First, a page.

By Theresa Goffredo Herald Writer
People travel to the Camano Island Studio Tour as much to explore the sweeping seascapes and laid-back lifestyle as for the fabulous art.
So as you make your way down the shoreline of this 15-mile island, be sure to stay committed, otherwise you’ll miss out on some amazing views along with one of the island’s character residents and his marvelous masks.
Mixed media and dream mask artist Jeffrey Zigulis is one of the 62 artists sharing their craft during the 14th annual Camano Island Studio Tour.
This self-guided event offers visitors a peek into 37 art studios and galleries to watch artists in action and to learn about how art, from ceramics to pastels, is created.
Zigulis has his studio way at the south end of Camano Island, where spotting the Saratoga Passage is a sure thing from his yard.
“After you get here you’ll either need a nap or a cocktail,” Zigulis said.
Zigulis will leave it up to the visitors whether or not they thought the trip was worth it.
“If it were me, I’d walk right in here and walk right out. Actually, I wouldn’t get out of the car,” Zigulis cracked.
Despite his wacky, oftentimes self-deprecating sense of humor, Zigulis is a master of the mask.
Zigulis began his art life as a potter, with functional pottery evolving more into sculpture.
“I have always made stuff, and for me it was figuring out the process not the product,” Zigulis said. “That’s what is so exciting for me … the problem solving.”
One problem that needed solving was how to stop Zigulis’ then young son, Matthew, and his classmates, from having nightmares.
From that problem sprouted the dream masks, which became presents for the kids to ward off the nighttime willies.
Fast forward to today when young Matthew Zigulis is now a teacher in Bellingham. His mom, Nancy, and dad have since moved to Camano from California, and Jeff Zigulis has expanded his mask-making beyond dream masks and into several mask series.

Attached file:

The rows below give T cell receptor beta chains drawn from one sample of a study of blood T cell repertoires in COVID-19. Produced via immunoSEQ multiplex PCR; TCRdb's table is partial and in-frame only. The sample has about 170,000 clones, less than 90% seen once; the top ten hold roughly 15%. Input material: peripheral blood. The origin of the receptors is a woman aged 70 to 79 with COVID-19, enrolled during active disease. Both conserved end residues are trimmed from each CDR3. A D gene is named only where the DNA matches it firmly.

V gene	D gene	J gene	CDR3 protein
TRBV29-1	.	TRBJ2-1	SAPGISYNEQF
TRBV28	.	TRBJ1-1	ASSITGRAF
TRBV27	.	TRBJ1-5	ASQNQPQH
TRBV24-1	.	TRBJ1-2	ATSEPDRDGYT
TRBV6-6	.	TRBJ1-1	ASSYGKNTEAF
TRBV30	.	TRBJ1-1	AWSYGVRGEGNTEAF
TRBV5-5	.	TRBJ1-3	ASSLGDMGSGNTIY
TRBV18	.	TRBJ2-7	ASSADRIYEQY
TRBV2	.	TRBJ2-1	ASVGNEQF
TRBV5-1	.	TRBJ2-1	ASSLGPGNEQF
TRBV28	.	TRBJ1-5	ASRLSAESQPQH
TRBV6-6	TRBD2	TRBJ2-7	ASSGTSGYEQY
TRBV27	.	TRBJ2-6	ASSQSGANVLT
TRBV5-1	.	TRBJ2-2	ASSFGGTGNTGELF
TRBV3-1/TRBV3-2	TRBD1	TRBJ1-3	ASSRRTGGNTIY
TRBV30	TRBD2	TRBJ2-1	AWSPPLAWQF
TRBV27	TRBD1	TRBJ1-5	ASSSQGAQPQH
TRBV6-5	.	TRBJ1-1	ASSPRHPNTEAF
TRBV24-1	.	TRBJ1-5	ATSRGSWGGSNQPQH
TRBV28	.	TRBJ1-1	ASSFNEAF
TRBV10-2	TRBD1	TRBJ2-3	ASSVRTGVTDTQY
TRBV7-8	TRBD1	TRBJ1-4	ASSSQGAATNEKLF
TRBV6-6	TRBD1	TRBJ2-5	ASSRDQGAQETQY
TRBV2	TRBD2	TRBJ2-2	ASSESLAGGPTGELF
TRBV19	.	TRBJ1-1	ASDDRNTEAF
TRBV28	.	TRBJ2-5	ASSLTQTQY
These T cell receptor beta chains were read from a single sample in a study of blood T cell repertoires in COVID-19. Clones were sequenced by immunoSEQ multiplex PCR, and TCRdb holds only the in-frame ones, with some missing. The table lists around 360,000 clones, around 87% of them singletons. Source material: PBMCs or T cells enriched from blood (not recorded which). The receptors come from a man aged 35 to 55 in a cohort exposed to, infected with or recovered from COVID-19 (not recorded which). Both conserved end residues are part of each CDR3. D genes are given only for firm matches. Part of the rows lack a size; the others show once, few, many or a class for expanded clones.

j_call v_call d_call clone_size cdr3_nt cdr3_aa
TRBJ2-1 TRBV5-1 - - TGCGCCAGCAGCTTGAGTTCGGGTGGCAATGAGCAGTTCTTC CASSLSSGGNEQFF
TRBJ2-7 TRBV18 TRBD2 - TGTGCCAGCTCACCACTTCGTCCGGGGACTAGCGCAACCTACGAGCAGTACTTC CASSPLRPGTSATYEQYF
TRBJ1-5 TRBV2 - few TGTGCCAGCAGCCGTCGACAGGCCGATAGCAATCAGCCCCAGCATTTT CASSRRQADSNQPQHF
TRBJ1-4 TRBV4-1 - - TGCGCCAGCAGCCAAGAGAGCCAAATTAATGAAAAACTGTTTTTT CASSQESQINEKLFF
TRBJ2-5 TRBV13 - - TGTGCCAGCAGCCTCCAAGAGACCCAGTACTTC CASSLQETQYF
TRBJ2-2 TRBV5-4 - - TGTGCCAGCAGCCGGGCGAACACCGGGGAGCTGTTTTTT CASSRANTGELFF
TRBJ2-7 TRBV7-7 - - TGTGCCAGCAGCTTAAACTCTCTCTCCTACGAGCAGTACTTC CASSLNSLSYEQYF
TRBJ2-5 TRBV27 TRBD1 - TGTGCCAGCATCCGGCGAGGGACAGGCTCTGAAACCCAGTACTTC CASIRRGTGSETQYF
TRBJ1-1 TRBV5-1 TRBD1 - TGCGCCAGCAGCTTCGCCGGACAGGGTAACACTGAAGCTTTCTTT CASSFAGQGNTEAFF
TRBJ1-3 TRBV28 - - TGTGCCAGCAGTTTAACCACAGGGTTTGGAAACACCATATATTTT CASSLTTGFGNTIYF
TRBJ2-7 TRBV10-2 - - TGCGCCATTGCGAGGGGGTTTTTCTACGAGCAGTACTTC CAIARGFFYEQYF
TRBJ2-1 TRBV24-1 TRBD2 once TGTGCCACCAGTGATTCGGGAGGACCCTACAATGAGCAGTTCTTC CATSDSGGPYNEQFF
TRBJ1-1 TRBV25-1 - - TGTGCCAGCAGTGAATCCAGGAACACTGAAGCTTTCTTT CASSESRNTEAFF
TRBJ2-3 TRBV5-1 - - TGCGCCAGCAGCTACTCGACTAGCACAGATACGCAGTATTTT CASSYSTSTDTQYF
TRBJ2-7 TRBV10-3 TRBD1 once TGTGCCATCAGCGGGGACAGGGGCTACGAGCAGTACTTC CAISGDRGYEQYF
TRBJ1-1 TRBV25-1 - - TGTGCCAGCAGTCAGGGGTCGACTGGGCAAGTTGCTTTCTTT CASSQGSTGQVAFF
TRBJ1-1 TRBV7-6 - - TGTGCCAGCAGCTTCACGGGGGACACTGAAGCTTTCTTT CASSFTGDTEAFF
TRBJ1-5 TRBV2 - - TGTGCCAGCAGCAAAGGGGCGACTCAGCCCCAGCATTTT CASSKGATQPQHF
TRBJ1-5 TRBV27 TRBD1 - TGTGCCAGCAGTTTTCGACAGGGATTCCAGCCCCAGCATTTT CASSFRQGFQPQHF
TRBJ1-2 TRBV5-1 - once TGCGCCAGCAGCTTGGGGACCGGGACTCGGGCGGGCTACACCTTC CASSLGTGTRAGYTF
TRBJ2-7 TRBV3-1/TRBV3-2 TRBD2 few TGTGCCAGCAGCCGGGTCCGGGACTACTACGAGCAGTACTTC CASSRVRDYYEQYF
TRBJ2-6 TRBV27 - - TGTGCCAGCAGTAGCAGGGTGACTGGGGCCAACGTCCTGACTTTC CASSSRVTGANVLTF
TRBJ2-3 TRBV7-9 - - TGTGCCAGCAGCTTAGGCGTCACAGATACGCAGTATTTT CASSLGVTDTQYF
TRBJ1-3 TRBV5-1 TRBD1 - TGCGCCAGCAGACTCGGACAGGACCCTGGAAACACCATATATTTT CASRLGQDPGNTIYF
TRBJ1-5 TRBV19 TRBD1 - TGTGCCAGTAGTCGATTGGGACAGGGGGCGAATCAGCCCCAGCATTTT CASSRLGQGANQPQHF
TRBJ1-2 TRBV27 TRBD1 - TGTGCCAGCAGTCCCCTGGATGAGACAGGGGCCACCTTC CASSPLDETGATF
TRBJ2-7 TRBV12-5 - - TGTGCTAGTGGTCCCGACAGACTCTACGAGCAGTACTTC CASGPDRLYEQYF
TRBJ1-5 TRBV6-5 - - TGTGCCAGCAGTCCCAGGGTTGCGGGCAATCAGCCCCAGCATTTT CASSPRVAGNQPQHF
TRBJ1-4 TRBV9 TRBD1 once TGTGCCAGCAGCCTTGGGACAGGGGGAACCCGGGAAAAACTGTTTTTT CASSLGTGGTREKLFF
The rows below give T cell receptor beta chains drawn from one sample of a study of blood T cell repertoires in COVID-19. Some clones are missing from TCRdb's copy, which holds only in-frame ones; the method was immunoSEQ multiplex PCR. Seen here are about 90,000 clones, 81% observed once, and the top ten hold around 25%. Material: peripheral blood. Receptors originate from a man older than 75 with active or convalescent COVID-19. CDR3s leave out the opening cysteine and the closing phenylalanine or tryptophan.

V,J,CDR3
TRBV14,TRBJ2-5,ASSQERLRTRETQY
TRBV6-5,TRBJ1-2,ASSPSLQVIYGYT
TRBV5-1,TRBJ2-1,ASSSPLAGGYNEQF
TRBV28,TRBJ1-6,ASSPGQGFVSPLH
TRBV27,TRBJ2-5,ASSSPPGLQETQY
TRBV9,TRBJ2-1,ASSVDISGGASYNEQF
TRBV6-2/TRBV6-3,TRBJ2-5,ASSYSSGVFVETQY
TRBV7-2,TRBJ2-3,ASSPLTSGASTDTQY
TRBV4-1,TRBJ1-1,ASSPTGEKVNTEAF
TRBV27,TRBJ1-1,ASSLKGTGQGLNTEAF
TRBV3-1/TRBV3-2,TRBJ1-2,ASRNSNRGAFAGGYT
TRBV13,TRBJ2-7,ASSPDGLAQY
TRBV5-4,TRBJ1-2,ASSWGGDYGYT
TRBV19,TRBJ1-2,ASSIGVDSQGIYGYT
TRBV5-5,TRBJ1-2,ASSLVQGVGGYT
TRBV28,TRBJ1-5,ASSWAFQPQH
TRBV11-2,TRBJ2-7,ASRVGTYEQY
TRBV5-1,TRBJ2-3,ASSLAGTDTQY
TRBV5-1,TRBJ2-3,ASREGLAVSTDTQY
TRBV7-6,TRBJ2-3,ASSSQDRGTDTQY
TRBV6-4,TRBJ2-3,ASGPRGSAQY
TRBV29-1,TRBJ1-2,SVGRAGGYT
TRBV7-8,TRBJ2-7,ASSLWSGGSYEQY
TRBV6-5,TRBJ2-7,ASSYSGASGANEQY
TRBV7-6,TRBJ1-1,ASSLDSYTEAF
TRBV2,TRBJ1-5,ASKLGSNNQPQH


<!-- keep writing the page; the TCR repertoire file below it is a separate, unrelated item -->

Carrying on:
With each series he makes, Zigulis changes up the look. Some of the masks are powerful and kind of scary. Others are more playful and filled with whimsy.
“It’s the weird deal with masks. For so many mask collectors they resonate with people, whether it’s the ceremonial stuff or representational,” Zigulis said.
“There’s something primal about them. Or could be the color, or they remind you of relatives. Some people hate ‘em.”
That may be. But others definitely love them.
One fan in particular has 16 of Zigulis’ masks.
“That’s just sick, huh?” Zigulis asked.
The woman works for Morgan Stanley financial services and is now interested in Zigulis’ newest series of masks: the Money Series.
To create these, Zigulis “paints” the masks in foreign currency. He has to copy the real money to turn it into paper before it can be adhered to the mask’s clay surface.
“It was another adventure into color,” Zigulis said.
His other mask series include the abstract Painted Mask Series, the Japanese Paper Series made from sophisticated silk-screen washi paper and the Totem Series of graphic shapes.
The masks are similar in that they come with puckered lips and wiry hair. They are all also an outward expression of Zigulis’ finely tuned sense of color.
Zigulis, a surfer and fisherman, says visits to Maui and Molokai have helped him expand his color palette.
“I’ve evolved my own color sense, and I keep a color wheel nearby when I’m working to recheck and check to see how far off I am,” Zigulis said.
Though masks have become his signature artwork, Zigulis recently deviated from them to create what he is calling clay “sculptural pods” — elegant pea-pod shaped statues coated in cool, almost metallic-looking greens, silvers and blues.
“It’s a departure from the masks,” Zigulis said, “but it’s a vehicle for me. You know, I get to screwing around. I get bored pretty quick.”
To visit Jeff Zigulis and his studio during the tour go to 3943 Country Lane, Camano Island, or visit him on the web at www.jeffzigulismasks.com.
The 14th Annual Camano Island Studio Tour takes place from 10 a.m. to 5 p.m. today and Sunday and 10 a.m. to 5 p.m. May 19 and 20. Maps for the free, self-guided tour can be downloaded from www.camanoarts.org or obtained from local businesses. Call Gayle at 425-359-7974 for information.
While you’re there you can visit Camano Island State Park and Cama Beach State Park for hiking and walking trails or beach exploring. There’s also Freedom Park for the kids next to the Camano Gateway Tourist Information Center. Freedom Park has a playground, picnic areas and sculptures.
Historic Stanwood offers Heritage Park and Church Creek Park in town where two studio tour galleries are located. A third Stanwood studio is a short distance from town near Lake Ketchum.